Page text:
2. Hi Dave, great topic. I’m recording a children’s cd using 432 at my producer’s urging. Only time and good ears will tell about the validity of 432 vs 440. The jazz examples were more difficult to gauge for me. All I know is that music sounds a little darker, with some shrill tones made nicer at 432. I’m surfing any site and listening to any sound examples I can today. Curious as to what you find. Thanks. Larry

    1. Post

      Hey Larry,

      Great to hear from you and thanks for taking the poll! Was there any specific reasoning that your producer gave for urging you to record at A432?

      So far, it looks as though the polls are inconclusive. There is no statistically significant outlying result. A440, A432 and A448 are all getting high marks…

      We’ll see!


  3. Hi Dave,
    My producer showed me a website and said this is a direction that some people are going in (using A=432). This piqued my curiosity. I am a Music Therapist by trade, and so I am open to anything that has the slightest possibility of making the music I play more appealing,or healing. I only wish there was more actual research done on this. Blind studies done with a group listening to music at 440 and a second group listening at 432. So, I’m trying it. It might all come down to aesthetics for me.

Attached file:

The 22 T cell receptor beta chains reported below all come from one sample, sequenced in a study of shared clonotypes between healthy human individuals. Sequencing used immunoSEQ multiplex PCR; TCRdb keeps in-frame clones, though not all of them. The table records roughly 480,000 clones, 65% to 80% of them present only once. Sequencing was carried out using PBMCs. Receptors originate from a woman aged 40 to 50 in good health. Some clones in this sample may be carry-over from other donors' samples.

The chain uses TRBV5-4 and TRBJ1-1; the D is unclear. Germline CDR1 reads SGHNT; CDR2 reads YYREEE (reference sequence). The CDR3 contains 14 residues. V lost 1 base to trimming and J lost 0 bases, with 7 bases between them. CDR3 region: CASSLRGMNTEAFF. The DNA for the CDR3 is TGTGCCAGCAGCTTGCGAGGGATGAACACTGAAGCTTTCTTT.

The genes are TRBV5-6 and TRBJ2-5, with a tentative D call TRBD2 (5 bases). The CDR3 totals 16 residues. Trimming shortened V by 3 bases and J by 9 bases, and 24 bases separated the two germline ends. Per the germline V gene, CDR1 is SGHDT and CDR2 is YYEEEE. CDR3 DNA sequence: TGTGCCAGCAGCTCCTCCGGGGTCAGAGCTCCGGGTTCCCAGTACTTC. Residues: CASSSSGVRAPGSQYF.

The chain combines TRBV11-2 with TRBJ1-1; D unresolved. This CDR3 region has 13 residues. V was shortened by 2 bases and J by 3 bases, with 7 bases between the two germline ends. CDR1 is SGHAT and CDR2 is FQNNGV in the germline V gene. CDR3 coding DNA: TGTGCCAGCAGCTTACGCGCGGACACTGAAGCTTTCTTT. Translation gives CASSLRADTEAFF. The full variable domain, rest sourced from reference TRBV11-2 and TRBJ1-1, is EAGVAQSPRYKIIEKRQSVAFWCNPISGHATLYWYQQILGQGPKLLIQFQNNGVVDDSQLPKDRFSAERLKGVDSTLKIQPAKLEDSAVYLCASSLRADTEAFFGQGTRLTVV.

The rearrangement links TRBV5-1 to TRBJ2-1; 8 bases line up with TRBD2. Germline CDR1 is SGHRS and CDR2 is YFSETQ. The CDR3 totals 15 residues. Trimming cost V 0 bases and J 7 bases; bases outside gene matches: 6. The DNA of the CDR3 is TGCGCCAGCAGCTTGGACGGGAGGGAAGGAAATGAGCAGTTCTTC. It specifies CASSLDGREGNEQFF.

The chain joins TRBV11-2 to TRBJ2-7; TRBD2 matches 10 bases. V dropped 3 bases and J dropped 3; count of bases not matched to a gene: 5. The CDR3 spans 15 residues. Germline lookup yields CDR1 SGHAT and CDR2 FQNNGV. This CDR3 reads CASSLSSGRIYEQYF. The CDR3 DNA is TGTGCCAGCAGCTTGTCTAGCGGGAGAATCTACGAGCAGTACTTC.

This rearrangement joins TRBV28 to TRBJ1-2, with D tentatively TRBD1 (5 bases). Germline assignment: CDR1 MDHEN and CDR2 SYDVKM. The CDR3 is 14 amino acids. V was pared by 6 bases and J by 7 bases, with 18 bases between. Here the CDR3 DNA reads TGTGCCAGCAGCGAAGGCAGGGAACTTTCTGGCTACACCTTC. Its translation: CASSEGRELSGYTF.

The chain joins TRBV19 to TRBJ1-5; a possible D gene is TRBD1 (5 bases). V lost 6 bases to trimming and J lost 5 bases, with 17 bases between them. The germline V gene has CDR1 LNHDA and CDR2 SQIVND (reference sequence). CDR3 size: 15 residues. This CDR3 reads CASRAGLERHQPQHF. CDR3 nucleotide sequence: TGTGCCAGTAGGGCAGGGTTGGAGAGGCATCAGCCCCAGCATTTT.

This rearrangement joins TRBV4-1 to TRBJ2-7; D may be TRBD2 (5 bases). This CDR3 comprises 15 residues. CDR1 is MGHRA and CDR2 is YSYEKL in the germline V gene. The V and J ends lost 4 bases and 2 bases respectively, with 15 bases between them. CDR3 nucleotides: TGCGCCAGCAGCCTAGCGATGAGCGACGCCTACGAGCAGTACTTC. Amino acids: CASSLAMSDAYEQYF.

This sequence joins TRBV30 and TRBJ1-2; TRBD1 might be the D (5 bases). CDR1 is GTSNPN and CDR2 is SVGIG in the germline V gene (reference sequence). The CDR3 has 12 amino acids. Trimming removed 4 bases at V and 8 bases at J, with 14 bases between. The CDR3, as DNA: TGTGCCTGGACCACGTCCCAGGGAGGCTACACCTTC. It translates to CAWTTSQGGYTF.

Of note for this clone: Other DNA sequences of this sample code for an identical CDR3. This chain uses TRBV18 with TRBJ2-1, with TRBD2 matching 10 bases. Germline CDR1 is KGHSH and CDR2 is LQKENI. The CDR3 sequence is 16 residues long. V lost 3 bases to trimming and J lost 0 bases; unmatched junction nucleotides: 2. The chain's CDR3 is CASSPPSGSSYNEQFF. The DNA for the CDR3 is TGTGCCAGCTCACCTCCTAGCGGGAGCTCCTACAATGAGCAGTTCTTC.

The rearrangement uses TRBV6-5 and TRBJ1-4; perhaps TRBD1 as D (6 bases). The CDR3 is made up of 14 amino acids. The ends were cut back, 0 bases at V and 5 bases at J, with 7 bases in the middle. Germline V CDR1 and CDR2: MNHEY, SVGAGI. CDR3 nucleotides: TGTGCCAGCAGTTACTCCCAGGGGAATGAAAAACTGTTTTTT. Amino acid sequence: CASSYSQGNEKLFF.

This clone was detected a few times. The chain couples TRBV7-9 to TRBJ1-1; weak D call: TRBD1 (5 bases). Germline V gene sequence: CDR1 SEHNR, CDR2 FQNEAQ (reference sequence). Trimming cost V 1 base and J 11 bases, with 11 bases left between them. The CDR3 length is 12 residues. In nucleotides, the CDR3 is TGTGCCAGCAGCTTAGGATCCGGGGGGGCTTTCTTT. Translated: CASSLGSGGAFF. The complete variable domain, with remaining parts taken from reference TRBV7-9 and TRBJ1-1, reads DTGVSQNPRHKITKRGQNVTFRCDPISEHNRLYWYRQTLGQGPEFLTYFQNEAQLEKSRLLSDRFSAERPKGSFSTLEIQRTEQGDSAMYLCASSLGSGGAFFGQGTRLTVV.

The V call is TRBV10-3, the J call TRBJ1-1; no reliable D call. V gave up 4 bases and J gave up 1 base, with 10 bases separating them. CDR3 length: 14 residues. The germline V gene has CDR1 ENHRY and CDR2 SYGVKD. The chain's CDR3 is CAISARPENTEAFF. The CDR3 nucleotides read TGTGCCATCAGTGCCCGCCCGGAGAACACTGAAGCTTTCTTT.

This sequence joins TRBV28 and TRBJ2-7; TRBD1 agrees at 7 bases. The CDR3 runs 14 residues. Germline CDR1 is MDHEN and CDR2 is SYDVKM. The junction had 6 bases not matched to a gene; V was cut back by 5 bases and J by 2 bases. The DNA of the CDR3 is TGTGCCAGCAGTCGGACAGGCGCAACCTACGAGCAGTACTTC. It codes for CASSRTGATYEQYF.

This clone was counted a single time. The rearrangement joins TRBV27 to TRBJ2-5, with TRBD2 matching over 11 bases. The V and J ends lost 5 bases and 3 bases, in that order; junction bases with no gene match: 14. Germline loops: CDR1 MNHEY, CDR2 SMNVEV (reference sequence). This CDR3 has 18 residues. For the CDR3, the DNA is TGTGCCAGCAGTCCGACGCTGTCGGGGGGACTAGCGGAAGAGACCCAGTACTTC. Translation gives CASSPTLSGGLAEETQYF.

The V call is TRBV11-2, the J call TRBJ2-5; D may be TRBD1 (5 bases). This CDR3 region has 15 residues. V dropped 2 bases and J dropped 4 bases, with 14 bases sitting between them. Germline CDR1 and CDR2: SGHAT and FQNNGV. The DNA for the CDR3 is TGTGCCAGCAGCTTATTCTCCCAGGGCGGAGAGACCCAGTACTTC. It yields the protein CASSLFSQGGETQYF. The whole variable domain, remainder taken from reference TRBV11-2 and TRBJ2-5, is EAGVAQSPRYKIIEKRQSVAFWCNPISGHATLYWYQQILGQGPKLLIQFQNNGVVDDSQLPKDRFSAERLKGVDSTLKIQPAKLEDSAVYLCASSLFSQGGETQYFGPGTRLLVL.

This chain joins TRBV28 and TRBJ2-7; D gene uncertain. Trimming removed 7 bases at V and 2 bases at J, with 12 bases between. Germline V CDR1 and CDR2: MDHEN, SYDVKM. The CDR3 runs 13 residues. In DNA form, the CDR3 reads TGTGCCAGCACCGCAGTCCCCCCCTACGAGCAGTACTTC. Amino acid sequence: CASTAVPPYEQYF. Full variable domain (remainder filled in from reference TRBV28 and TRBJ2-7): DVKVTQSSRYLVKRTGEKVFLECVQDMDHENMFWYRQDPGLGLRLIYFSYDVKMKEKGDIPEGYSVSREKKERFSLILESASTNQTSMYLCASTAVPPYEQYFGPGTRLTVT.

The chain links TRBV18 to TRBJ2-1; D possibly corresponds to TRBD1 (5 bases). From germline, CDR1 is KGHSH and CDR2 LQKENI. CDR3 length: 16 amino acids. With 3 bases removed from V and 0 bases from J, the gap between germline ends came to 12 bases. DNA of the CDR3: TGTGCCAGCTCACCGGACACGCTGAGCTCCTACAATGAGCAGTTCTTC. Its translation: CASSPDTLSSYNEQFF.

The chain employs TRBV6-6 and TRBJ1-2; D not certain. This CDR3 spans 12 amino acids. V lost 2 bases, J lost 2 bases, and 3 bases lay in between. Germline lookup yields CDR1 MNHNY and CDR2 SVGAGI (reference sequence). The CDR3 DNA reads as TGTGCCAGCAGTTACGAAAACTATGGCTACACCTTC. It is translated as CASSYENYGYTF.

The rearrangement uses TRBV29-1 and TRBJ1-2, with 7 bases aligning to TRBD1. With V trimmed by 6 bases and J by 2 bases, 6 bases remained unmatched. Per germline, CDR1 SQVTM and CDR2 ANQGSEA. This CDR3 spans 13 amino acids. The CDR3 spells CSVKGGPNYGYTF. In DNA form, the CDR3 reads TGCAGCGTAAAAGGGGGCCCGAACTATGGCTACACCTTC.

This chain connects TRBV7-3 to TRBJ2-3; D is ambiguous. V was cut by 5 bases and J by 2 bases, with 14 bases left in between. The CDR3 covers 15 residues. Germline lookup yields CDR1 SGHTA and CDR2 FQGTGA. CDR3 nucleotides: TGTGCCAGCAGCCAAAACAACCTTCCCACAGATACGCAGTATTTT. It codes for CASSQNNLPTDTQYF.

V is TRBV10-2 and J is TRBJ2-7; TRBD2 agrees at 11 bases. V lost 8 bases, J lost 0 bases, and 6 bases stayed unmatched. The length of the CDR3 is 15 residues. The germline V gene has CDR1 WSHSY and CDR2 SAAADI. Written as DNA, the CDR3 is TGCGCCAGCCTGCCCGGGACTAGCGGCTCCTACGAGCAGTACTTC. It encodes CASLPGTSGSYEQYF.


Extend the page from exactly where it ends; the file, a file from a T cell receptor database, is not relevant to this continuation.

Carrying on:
4. Pingback: A432 Tuning – Bullpoop or Other? - Acoustic Fields

  5. Looks like 1/4 for Beethoven and 1/3 for the jazz piece. Are those the correct picks? I know I was “certain” of 1 and 4 in my head for Beethoven, at least. They were much more pleasing.

    I know guitars are commonly tuned to 443hz as an alternate reference, but I’d never heard of 432hz before. Very interesting.